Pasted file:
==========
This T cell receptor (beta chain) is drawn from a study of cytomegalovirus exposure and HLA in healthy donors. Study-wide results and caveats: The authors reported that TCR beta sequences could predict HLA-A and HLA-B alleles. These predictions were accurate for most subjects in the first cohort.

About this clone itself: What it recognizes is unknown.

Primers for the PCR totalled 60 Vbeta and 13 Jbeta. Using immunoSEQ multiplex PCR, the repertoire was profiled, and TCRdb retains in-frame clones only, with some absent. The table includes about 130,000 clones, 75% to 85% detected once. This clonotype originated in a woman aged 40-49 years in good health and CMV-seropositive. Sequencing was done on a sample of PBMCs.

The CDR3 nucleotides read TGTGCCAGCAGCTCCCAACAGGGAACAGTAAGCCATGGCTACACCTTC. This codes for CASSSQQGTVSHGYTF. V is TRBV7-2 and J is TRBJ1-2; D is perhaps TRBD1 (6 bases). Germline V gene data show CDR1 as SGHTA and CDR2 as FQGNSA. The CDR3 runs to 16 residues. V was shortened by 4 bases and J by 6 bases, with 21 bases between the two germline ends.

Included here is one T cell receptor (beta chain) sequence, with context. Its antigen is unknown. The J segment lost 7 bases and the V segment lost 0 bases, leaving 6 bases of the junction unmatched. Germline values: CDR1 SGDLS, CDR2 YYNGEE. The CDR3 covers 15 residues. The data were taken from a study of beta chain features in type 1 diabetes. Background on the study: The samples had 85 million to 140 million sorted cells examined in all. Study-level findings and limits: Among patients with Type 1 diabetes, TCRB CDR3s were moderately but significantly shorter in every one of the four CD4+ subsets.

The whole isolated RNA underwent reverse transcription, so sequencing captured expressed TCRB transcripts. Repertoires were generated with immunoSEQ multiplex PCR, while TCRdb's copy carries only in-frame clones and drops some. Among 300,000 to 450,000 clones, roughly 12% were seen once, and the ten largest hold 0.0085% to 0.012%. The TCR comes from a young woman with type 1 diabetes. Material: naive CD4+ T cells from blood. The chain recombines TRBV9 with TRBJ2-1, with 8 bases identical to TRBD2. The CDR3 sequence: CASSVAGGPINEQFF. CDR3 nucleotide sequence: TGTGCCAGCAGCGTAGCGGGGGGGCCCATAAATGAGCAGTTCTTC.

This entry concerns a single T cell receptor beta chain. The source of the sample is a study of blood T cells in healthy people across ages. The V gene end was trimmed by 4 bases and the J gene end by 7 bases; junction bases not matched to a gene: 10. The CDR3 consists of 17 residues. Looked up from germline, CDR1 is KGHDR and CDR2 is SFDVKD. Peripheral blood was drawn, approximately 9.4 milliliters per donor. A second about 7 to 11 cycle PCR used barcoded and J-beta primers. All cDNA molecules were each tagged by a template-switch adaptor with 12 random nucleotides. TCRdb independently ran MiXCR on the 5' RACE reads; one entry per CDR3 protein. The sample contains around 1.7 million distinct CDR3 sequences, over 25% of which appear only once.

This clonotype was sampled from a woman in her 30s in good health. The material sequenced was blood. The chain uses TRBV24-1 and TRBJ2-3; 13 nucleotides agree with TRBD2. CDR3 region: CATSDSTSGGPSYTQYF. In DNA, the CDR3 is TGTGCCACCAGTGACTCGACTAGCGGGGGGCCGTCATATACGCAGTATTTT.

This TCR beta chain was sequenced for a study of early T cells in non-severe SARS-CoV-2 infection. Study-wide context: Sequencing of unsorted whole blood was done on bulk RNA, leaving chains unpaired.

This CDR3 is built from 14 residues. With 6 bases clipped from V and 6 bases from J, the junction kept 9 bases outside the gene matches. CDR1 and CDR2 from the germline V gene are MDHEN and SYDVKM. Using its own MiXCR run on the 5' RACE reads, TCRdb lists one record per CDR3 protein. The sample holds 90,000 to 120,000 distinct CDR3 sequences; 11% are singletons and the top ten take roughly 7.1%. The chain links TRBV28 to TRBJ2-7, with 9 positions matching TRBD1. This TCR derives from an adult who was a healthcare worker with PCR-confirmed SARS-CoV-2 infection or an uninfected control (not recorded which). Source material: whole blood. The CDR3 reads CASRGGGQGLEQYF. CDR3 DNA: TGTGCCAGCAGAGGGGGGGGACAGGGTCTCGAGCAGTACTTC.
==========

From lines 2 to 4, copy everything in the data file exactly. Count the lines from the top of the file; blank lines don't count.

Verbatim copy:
About this clone itself: What it recognizes is unknown.

Primers for the PCR totalled 60 Vbeta and 13 Jbeta. Using immunoSEQ multiplex PCR, the repertoire was profiled, and TCRdb retains in-frame clones only, with some absent. The table includes about 130,000 clones, 75% to 85% detected once. This clonotype originated in a woman aged 40-49 years in good health and CMV-seropositive. Sequencing was done on a sample of PBMCs.

The CDR3 nucleotides read TGTGCCAGCAGCTCCCAACAGGGAACAGTAAGCCATGGCTACACCTTC. This codes for CASSSQQGTVSHGYTF. V is TRBV7-2 and J is TRBJ1-2; D is perhaps TRBD1 (6 bases). Germline V gene data show CDR1 as SGHTA and CDR2 as FQGNSA. The CDR3 runs to 16 residues. V was shortened by 4 bases and J by 6 bases, with 21 bases between the two germline ends.